Introduction of the Flush Toilet Deplored at Earth Summit

By Marc Morano | July 7, 2008 | 8:12pm EDT

Johannesburg (CNSNews.com) - In what some see as a sign that the Earth summit is literally going down the drain, an environmentalist at the Earth summit here has lamented the introduction of the flush toilet.

One of the panelists taking part in a television special on the Earth summit complained about the "pernicious introduction of the flush toilet," according to Competitive Entreprise Institute President Fred Smith, who also was a panelist on the program.

The TV special, hosted by hosted PBS's Bill Moyers, was taped on Tuesday and is set to air Friday night.

A female panelist from India complained that the flush toilet encourages excessive water consumption around the world and is not ecologically friendly.

The remark prompted an associate of Smith, CEI's Chris Horner, to ponder what alternative the woman would suggest. "Presumably the preferred solution to human waste problems is now abstinence," Horner quipped.

It was unclear whether the remark will make the final edit of the PBS program "NOW with Bill Moyers." NOW and the BBC are presenting "The Earth Debate," a special 90-minute program taped at the United Nation's World Summit on Sustainable Development in Johannesburg.

Horner said the program panel was stacked against those who questioned the green movement.

"This was pre-taped and is being edited by folks with a clear...perspective. So much of the 'debate' that did occur with the few skeptics on the panel is likely to be not fully represented," Horner said.

Horner said suggestions such as doing away with flush toilets "certainly are consistent with the massively increased privation that the Greens' agenda would ensure."

Lamenting Electricity


Earlier this week, Gar Smith, the editor of the Earth Island Institute's online journal "The Edge," lamented the introduction of electricity. (See story)

"I don't think a lot of electricity is a good thing. It is the fuel that powers a lot of multi-national imagery," Smith told CNSNews.com.

According to Smith, electricity can wreak havoc on cultures. "I have seen villages in Africa that had vibrant culture and great communities that were disrupted and destroyed by the introduction of electricity," he said.

Changing How We Flush Toilets


A critic of the green movement, Danish author Bjorn Lomborg, told CNSNews.com, "Changing how we flush toilets is not going to change water supplies."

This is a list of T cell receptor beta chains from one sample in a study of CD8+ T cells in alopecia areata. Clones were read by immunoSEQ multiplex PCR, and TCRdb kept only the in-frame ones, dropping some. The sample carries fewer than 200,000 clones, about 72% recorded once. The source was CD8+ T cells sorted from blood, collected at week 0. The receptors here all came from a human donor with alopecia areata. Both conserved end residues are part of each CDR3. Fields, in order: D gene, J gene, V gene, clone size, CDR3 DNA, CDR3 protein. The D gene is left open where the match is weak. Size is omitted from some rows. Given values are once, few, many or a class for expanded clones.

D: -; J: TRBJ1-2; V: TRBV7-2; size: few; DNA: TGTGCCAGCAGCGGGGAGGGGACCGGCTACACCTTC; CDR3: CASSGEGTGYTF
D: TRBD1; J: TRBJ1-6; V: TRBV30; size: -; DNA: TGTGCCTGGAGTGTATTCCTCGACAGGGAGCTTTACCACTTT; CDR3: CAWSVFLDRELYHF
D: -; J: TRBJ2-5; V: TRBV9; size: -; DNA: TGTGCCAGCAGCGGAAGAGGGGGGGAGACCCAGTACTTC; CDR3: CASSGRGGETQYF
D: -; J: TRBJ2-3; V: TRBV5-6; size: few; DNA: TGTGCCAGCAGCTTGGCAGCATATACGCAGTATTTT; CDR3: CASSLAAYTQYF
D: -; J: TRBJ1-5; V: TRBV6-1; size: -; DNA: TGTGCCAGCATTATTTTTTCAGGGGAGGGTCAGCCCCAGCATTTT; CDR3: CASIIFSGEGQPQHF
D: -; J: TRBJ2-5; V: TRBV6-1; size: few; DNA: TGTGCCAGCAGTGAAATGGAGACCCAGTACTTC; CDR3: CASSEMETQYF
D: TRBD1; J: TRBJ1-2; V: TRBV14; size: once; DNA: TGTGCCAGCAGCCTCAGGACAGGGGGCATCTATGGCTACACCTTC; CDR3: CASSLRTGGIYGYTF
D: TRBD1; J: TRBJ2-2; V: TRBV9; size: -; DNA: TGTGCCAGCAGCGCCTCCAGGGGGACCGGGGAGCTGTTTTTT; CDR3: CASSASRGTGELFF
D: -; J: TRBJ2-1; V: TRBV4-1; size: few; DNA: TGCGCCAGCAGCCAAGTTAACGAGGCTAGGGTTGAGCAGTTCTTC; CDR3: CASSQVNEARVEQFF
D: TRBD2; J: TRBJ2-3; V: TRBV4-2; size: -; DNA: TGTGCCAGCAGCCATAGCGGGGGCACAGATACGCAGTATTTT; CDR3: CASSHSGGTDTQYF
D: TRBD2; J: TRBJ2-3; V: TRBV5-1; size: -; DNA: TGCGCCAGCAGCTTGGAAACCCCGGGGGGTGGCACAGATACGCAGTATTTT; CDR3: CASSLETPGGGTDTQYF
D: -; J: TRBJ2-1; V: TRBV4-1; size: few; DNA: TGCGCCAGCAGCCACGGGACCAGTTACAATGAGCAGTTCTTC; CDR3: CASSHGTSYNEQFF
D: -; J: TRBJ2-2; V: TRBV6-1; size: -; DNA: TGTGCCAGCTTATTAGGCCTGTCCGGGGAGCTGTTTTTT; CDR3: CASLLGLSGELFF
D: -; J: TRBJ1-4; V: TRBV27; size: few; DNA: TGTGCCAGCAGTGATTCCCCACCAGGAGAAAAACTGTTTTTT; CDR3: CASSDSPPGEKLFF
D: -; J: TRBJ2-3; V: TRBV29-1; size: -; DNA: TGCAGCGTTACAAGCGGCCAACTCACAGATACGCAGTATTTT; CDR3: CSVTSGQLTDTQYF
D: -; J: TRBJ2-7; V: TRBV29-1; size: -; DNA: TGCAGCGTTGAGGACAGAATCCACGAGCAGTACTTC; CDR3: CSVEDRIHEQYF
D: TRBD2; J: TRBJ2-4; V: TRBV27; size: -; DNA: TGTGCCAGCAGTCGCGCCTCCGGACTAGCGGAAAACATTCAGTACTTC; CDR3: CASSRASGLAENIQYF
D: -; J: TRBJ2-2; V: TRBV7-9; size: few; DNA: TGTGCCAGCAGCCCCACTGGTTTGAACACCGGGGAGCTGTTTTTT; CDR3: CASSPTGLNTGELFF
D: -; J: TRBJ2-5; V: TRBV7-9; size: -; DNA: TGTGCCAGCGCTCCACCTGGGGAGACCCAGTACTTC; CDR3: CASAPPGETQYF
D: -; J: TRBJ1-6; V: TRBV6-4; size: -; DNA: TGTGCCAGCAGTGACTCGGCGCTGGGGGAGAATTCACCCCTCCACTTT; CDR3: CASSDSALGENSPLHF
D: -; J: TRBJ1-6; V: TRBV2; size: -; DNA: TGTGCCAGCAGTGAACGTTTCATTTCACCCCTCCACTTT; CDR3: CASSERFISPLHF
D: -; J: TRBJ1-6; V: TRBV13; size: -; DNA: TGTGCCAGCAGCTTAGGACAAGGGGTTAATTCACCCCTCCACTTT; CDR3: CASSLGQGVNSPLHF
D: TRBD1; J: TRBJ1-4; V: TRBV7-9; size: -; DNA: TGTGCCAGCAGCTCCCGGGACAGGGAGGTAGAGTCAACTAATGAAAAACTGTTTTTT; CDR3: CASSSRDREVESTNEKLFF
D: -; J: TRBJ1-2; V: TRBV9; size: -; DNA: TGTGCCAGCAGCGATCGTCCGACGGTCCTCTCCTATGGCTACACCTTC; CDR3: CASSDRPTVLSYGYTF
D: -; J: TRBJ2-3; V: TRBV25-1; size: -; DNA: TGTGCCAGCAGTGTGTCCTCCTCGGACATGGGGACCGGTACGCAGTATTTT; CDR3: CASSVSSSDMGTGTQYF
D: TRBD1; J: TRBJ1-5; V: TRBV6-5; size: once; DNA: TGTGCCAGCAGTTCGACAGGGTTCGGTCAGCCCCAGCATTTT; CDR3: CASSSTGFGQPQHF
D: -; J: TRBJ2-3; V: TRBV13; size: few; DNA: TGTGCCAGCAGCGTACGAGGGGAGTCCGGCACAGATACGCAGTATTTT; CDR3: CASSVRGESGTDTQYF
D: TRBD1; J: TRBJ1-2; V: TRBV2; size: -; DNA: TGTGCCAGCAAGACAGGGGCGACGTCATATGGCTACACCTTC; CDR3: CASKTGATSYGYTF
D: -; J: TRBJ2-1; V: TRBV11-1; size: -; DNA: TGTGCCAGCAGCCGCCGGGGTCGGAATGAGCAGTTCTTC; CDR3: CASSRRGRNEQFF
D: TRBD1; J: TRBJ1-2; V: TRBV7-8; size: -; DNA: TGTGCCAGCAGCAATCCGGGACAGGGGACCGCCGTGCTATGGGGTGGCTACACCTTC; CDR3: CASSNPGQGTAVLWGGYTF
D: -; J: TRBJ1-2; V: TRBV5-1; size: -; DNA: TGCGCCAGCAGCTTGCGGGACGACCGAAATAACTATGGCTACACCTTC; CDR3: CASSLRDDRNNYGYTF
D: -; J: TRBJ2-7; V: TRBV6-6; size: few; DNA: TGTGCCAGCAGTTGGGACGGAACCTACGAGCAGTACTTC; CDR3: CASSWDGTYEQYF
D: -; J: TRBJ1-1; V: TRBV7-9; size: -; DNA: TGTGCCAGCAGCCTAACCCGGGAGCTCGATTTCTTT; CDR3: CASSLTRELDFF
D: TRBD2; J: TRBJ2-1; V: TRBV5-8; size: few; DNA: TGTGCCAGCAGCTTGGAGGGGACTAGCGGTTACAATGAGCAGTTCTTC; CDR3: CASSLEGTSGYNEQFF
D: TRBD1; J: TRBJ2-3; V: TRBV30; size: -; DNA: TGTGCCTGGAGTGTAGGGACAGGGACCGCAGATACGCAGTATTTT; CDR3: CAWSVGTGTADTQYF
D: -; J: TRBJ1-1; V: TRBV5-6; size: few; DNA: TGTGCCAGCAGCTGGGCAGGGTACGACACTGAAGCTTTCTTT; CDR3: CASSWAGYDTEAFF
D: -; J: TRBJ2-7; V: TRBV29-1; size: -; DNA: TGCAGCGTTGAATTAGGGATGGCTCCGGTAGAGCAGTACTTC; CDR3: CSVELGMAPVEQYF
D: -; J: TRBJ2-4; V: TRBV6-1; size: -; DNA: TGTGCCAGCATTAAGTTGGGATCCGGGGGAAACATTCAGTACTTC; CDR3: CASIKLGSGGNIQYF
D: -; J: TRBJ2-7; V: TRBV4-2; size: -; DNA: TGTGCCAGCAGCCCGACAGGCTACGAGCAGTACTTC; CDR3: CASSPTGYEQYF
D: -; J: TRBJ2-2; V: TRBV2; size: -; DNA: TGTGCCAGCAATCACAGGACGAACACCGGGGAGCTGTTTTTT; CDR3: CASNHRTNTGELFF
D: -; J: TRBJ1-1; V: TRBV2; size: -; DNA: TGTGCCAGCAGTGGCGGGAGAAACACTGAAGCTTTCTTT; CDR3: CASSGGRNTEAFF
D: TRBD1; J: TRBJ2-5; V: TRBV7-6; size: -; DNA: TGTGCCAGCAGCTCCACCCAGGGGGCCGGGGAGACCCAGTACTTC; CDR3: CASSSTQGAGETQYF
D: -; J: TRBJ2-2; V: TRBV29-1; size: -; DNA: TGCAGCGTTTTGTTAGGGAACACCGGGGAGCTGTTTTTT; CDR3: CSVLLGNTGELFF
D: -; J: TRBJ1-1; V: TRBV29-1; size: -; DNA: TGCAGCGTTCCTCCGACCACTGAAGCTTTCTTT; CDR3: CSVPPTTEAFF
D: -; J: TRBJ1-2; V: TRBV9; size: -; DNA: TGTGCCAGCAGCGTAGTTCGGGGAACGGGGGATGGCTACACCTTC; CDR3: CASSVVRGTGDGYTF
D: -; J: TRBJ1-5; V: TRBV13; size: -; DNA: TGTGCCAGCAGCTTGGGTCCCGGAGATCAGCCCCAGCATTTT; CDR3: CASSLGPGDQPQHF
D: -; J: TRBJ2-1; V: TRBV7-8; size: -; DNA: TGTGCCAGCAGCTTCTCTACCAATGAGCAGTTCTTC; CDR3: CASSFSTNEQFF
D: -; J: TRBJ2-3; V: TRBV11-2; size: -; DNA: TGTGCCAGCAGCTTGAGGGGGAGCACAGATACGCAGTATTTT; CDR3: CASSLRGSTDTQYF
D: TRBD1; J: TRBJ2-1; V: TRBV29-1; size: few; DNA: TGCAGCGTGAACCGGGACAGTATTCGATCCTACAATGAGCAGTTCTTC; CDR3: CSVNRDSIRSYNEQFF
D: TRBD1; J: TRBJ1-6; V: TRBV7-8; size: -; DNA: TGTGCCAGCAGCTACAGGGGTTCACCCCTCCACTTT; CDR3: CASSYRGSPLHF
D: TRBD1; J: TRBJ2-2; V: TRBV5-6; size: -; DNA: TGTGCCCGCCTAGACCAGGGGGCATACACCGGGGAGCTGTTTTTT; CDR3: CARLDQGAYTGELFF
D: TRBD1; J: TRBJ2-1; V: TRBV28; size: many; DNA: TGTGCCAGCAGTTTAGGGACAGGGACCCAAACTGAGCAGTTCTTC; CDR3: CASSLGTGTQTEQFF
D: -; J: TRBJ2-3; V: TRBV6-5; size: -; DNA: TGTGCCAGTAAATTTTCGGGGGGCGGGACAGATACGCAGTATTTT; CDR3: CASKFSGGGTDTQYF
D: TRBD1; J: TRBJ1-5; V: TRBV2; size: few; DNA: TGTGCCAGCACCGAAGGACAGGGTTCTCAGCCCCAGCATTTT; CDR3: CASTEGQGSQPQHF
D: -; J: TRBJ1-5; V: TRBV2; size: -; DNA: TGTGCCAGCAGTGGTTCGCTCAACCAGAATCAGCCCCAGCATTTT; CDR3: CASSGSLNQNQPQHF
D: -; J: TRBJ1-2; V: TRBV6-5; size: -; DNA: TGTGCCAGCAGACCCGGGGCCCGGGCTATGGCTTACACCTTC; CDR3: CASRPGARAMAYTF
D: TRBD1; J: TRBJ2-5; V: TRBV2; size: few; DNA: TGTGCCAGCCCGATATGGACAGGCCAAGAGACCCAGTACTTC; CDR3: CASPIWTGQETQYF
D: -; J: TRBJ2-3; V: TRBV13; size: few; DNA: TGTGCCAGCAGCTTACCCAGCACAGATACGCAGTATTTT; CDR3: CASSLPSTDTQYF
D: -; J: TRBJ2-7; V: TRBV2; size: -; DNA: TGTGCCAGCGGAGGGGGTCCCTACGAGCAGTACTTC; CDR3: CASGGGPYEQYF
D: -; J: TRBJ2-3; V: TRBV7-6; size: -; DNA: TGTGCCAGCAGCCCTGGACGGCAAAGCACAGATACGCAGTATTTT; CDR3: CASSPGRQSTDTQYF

Lomborg also served as a panelist for the PBS television special and he said he, too, heard the Indian panelist condemn flush toilets during the show's taping.

According to Lomborg, household water consumption worldwide constitutes only 8 percent of total usage, so changing the way we flush will not have any significant impact on water usage, he said. Agriculture accounts for 69 percent of water usage, while industry uses 23 percent, Lomborg said.

''You don't start with making the 8 percent (household water consumption) more efficient,'' he said.

Lomborg, once a committed member of Greenpeace, became disillusioned with the green movement because of what he considered its distortion of eco-science. He said people who bemoan the flush toilet are typical of the Green movement's "tendency to focus on stuff that looks easy."

Lomborg joked that maybe the panelist thought "we should use the Asian toilet method where you use your hand and a little water."

According to a website sponsored by Asia Travel Mart, bathrooms in parts of Asia do not use modern flush mechanisms. According to the website, "A bucket and ladle serve an integral role in both bathing and toiletry." "Toilet paper is not available in most homes," the website also noted.

'Toiletology'


Controversy overflows as to just who invented the original flush toilet.

According to the ''toiletology'' website, some credit Thomas Crapper, while others say Alexander Cumming patented a flushing device in 1775. Still others go back to 16th century and give credit to a Sir John Harrington.

This is not the first time that flush toilets have generated controversy. The U.S. government federally mandated the use of low-flow, 1.6-galloon toilets in 1995 as part of the National Energy Policy Act. The new, water-conserving low-flow toilets replaced 3.5-gallon models.

The low-flow toilets were championed by former Vice President Al Gore and other environmentalists, but many consumers disliked them, complaining they required a second flush.

Press reports note the older, high-flush-capacity toilets are now sold on the black-market, sometimes smuggled into the U.S. from Mexico and Canada.

'Inject Guilt'

Patrick Moore, head of the environmental advocacy group Greenspirit and a former founding member of Greenpeace who left after becoming disillusioned with the Green movement, believes those who would do away with electricity and flush toilets hold a "naive vision of returning to some kind of Garden of Eden, which was actually not that great because the average life span was 35."

Said Moore, "The environmentalists try to inject guilt into people for consuming, as if consuming by itself causes destruction to the environment. There is no truth to that. You have the wealthiest countries on earth with the best-looked-after environment."

See Related Stories:
Greens Call US 'Biggest Block' to Progress at Earth Summit
Green Group Includes US In 'Axis of Environmental Evil'
Environmentalist Laments Introduction of Electricity (26 Aug. 2002)
Environmentalists Link West Nile Virus to Global Warming (19 Aug. 2002)


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